The software enables the US spy agency to conduct surveillance on the computers and can create a digital highway for launching cyber attacks, The New York Times reported Tuesday.
The newspaper cited NSA documents, computer experts and US officials in its report about the use of a secret technology using radio waves to gain access to computers that other countries have tried to protect from spying.
The technology, used by the NSA since at least 2008, relies on a covert channel of radio waves that can be transmitted from tiny circuit boards and USB cards inserted covertly into the computers, the Times said.
In most cases, the radio frequency hardware must be physically inserted by a spy or manufacturer.
The agency calls the effort an “active defense” and has used the technology to monitor units of the Chinese Army, the Russian military, drug cartels, trade institutions inside the European Union.
The newspaper said the NSA has apparently not so far used the technology inside the United States. It said the agency refused to comment on the scope of the Quantum program.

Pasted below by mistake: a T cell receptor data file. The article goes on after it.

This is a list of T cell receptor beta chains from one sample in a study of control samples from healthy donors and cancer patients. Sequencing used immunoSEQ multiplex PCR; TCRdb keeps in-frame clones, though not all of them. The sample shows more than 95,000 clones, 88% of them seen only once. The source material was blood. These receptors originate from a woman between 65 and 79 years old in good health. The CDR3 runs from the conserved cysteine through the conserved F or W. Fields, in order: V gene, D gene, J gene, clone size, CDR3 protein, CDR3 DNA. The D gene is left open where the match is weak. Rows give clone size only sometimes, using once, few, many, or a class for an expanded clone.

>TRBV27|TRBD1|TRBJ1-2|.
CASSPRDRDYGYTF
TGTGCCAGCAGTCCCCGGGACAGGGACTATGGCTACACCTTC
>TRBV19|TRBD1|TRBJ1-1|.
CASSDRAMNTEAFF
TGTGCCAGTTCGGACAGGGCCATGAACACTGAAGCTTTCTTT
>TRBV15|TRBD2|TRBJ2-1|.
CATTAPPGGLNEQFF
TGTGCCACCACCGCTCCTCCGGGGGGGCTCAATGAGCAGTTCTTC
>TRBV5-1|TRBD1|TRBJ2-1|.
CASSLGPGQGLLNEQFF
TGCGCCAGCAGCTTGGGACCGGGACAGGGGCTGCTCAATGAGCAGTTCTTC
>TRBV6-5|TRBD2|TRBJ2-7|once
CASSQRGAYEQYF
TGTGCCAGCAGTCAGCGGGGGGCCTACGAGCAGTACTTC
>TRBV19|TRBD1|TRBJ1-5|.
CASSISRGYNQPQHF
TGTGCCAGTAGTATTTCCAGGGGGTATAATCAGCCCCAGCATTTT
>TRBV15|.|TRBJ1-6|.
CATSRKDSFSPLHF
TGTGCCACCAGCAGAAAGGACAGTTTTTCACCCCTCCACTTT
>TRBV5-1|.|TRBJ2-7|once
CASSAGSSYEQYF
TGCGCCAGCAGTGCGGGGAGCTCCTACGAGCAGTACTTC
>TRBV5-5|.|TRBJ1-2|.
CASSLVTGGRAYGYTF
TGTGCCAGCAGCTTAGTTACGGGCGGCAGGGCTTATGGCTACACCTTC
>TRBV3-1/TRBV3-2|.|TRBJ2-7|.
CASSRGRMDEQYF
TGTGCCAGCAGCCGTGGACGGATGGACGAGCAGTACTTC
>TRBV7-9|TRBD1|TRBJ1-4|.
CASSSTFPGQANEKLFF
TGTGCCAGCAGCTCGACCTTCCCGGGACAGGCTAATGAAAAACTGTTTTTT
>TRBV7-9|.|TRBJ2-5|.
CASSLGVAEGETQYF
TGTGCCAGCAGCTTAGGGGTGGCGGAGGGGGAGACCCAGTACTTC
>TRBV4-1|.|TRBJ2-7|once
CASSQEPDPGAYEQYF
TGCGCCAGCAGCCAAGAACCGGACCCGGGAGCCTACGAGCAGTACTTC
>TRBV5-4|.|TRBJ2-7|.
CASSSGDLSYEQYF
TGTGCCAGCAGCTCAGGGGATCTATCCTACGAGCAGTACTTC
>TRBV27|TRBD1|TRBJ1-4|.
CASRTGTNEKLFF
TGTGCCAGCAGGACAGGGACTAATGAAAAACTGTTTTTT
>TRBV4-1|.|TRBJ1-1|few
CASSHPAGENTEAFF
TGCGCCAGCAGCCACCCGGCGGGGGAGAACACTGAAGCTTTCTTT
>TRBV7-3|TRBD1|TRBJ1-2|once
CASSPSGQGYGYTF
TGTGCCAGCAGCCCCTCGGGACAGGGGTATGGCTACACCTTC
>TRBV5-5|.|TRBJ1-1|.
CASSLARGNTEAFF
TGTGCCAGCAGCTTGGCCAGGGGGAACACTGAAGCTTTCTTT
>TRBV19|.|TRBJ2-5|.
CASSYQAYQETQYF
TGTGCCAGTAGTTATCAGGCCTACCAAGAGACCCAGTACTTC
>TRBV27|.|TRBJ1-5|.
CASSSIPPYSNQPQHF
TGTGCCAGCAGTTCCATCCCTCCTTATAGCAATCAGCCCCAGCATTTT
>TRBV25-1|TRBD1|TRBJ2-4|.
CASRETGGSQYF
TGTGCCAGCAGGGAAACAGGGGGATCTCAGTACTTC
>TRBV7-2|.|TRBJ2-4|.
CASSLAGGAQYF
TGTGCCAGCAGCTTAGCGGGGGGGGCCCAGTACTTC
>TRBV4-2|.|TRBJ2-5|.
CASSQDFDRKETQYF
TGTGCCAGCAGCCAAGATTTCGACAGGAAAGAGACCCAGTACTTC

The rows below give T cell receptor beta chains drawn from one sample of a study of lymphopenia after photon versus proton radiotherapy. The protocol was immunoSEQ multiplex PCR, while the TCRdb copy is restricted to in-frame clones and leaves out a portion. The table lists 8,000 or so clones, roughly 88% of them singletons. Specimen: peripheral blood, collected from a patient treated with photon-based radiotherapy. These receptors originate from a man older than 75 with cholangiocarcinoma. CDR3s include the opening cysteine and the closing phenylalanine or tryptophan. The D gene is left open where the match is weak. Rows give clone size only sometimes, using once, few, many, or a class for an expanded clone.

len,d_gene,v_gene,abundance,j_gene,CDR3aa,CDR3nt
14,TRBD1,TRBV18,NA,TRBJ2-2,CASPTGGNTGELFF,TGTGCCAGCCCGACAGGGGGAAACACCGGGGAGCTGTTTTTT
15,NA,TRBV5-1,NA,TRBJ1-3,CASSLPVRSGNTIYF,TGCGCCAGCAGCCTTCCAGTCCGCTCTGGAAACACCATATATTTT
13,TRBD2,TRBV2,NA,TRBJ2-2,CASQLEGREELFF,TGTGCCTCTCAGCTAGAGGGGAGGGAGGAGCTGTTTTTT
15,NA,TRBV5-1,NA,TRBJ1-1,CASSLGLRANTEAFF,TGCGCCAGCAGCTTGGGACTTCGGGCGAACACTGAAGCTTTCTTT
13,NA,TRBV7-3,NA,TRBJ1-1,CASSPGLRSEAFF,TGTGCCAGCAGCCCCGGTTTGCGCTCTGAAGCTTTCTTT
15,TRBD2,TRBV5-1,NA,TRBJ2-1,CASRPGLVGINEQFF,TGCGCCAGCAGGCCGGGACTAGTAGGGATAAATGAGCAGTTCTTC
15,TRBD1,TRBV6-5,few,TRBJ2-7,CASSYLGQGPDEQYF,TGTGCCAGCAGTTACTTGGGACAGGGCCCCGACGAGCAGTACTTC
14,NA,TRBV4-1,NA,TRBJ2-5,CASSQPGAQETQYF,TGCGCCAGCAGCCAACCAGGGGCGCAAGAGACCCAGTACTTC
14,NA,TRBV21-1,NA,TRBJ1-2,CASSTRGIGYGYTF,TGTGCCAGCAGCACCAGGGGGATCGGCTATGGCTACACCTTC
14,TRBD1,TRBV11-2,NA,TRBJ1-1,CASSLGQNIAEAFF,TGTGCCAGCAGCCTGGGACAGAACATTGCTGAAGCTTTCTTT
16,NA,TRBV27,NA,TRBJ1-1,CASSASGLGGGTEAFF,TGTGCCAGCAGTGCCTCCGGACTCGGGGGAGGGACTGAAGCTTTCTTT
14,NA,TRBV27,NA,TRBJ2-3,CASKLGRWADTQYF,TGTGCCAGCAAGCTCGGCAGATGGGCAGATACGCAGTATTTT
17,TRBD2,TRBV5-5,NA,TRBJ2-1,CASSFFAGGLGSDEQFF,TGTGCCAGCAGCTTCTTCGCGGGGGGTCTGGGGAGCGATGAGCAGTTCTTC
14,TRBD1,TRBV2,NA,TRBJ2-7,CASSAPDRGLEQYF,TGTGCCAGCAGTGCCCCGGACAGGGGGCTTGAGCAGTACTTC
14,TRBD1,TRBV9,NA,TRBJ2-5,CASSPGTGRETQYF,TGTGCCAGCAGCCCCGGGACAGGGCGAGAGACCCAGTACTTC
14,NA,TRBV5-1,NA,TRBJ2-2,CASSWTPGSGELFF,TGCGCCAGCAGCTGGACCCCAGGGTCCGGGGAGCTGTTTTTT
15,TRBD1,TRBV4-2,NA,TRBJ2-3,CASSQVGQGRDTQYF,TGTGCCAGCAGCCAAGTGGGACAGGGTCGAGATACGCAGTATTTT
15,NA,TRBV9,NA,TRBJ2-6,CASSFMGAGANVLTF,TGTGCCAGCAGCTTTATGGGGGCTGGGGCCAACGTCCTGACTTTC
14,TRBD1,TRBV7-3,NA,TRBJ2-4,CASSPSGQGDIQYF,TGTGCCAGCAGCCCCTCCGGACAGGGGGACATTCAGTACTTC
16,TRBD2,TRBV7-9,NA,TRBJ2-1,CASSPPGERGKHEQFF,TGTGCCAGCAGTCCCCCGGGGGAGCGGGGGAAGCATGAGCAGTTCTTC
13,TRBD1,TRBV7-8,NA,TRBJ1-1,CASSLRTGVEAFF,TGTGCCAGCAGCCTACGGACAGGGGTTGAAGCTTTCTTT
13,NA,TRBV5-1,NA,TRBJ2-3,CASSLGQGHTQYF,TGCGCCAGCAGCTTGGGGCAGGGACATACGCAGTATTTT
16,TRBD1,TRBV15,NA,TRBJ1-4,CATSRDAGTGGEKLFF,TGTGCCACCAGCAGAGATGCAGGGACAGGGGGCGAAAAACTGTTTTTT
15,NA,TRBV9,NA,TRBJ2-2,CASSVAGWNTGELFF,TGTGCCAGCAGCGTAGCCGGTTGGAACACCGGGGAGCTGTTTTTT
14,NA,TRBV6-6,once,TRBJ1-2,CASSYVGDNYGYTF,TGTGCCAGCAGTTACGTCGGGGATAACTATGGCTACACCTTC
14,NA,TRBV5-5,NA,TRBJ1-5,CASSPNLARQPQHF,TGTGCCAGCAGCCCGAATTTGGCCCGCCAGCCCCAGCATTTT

“NSA’s activities are focused and specifically deployed against — and only against — valid foreign intelligence targets in response to intelligence requirements,” Vanee Vines, an agency spokeswoman, said in a statement. “We do not use foreign intelligence capabilities to steal the trade secrets of foreign companies on behalf of — or give intelligence we collect to — US companies to enhance their international competitiveness or increase their bottom line.”
Parts of the spying program have been disclosed in documents over the past two month from the trove leaked by Edward Snowden, a former NSA contractor.
Der Spiegel, a German newsmagazine, published the map of areas where the US has inserted spy software.